...and yet clashes still happen at the top level, even in 2022.
Rant: Rugby kit clashes should be a thing of the past!
It’s fairly incredible that as rugby union races to professionalise more and more, branching off into new money-making opportunities as it goes, that the issue of what shirt your team will wear on the field can still cause utter confusion for spectators. Extraordinarily, the kit clash is still happening in 2022.
In the Champions Cup in the most recent season, we saw Connacht and Leinster run out in European kits just a skoosh on either side of the blue-green spectrum, with shirts similar enough in shade to have fans squinting. Up in the gods of the stadium it must have been an eye-ache – it certainly was on telly. And it was the second week in a row they had run out in these kits.
In the URC early in the season, the Scarlets met the Lions, who wore a white-fronted number with an all-red back. Against, yep, the Scarlets. Everyone was seeing red.
This isn’t a new phenomenon. Or that rare, annoyingly. In 2018, European Professional Club Rugby (EPCR) felt compelled to apologise for an horrendous light-blue clash between Glasgow Warriors and Cardiff. Back in 2020, you couldn’t tell the Bulls and Highlanders apart. In January this year, in Japan Rugby League One, Red Dolphins and Skyactivs took to the field in almost identical red-and-black shirts.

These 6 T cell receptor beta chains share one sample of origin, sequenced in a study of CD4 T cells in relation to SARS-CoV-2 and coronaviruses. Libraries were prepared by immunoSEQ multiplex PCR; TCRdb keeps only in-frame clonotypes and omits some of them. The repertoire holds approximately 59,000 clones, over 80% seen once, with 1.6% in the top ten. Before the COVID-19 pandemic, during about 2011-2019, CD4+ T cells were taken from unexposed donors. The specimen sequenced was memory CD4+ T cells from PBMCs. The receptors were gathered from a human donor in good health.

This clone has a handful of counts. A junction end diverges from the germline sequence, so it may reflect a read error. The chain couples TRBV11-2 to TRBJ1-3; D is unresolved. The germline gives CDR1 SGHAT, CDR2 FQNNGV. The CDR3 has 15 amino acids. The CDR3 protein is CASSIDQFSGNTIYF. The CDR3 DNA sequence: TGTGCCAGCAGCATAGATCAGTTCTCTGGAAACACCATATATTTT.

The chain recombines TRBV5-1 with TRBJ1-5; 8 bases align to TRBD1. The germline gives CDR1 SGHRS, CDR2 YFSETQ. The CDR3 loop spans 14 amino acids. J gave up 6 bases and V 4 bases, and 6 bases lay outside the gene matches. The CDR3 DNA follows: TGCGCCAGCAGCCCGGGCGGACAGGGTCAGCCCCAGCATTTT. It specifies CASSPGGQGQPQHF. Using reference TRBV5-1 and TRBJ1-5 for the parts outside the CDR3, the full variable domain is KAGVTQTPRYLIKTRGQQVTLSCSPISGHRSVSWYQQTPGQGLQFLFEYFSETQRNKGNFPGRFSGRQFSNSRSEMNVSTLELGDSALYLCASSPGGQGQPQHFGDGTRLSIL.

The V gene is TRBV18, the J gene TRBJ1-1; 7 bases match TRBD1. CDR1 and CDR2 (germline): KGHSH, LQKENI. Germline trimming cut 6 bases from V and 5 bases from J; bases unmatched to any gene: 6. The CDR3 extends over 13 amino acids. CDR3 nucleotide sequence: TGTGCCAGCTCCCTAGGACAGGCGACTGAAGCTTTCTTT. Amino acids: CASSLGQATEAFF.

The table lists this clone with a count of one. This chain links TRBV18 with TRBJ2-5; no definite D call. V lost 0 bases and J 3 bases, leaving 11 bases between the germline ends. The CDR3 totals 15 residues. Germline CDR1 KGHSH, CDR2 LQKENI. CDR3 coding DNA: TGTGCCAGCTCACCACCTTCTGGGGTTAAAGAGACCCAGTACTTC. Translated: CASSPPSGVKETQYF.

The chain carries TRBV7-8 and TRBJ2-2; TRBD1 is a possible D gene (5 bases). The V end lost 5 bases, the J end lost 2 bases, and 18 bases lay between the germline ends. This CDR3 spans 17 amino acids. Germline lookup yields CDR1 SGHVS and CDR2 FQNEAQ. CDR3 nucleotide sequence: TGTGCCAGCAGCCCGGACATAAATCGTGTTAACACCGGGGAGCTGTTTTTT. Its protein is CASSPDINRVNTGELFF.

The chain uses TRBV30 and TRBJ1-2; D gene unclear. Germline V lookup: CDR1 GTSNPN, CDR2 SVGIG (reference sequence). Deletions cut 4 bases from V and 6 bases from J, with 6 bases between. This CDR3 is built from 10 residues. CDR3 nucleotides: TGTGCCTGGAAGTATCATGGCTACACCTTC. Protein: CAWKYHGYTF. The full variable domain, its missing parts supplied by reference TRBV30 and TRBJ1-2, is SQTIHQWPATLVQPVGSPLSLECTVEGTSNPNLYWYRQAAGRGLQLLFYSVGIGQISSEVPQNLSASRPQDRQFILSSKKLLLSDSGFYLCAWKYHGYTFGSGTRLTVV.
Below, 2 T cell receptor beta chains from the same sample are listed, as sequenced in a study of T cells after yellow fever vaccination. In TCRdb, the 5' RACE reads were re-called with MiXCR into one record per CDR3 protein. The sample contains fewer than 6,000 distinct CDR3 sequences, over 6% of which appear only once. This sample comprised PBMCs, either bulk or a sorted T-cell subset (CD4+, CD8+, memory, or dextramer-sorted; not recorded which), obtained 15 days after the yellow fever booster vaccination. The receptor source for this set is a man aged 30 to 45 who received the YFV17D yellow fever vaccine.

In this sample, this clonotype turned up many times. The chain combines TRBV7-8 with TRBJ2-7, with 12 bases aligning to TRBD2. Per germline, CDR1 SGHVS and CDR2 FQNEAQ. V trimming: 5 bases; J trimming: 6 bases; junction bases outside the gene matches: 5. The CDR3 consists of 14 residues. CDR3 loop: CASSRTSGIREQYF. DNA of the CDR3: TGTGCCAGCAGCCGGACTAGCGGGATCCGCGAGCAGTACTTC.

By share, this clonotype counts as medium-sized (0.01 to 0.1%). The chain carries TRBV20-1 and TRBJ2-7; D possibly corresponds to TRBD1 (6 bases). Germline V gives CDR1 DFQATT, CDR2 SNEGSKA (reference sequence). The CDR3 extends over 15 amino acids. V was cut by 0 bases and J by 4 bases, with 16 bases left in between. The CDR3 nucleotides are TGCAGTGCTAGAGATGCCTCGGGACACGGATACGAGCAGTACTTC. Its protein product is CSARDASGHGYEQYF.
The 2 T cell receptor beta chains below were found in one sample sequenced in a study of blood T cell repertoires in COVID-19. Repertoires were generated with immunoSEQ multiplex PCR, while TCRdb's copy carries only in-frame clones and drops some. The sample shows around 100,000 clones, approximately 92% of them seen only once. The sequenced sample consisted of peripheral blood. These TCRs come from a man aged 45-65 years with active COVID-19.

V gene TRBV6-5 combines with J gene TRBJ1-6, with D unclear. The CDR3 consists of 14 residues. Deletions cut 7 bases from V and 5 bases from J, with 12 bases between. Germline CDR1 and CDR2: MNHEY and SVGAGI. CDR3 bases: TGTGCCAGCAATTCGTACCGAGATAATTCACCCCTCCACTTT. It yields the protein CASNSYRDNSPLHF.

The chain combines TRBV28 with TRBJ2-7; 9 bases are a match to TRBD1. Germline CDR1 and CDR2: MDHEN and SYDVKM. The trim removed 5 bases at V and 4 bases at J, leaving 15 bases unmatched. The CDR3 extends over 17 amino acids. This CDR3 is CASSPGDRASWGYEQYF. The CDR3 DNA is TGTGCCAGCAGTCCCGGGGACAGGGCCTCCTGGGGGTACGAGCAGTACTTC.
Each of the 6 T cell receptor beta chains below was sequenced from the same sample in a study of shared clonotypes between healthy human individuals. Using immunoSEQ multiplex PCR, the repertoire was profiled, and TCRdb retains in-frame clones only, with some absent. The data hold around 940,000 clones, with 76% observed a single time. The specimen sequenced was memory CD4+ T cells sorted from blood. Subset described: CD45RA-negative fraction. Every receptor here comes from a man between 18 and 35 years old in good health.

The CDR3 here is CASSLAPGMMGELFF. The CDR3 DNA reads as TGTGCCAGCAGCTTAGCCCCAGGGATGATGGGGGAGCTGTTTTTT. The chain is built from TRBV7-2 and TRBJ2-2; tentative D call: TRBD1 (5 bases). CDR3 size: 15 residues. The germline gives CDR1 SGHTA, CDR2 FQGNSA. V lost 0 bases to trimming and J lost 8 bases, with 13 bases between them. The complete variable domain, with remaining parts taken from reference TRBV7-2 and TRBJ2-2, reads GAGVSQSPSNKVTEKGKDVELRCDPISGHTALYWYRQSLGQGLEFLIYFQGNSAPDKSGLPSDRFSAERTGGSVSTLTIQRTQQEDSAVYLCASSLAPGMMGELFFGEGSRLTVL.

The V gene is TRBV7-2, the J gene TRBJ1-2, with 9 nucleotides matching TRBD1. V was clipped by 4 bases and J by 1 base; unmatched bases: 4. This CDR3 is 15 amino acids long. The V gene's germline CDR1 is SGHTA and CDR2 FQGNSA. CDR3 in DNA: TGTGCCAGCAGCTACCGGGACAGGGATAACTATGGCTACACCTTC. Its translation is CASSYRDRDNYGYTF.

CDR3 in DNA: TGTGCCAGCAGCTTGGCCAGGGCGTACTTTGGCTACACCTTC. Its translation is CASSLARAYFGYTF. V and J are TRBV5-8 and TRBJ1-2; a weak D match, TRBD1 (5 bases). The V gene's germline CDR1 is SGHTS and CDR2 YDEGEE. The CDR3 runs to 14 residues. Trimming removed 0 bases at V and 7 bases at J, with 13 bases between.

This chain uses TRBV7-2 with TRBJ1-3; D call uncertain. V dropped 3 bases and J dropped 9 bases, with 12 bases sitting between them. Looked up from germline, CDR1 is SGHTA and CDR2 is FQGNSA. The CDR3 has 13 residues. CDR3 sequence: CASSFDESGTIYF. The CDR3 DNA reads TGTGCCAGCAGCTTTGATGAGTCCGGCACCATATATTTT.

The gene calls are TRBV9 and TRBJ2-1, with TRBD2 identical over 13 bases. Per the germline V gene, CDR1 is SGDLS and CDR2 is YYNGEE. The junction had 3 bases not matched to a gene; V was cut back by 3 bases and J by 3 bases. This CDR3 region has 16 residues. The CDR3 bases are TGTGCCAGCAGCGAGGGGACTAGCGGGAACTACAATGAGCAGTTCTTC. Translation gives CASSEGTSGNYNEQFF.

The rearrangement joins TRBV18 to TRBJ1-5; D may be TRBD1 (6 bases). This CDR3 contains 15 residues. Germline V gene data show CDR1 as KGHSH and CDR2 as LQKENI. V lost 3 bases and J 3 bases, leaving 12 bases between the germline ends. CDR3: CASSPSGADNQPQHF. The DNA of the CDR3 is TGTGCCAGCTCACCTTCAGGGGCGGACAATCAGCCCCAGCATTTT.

With club league and Test schedules largely sketched out in advance (cup runs aside), how is there not enough time to foresee issues of kit clashes coming down the pipe in later weeks?
Even in the week building up to a big game, there is surely time for someone neutral to look at proposed jerseys for the next game and go, “Hold on, these shirts look confusingly similar, guys…” While we’re at it, it’s worth noting why home teams in Test rugby don’t always wear their home colour. Teams are meant to have options for home and alternate kits, and it is beholden for the hosts to change if a clash looms (think Ireland v South Africa, for example).
However, the alternate kit should forever be a sizeable step away from the colourings of your home shirt. That’s because many teams have to make bulk orders of shirts far in advance of the season, so there’s not much wiggle room.
Match officials should always have the power to force a kit change, but it’s nonsense if it’s ever allowed to get to that point. There should also be a time-out in the corner for any side (and marketers) who allow alternate kits to look dangerously close to home shirts. If your home shirt is green, don’t just go darker green or camouflage for the back-up jersey.
Shirt sales are good. Being able to differentiate between teams is better.
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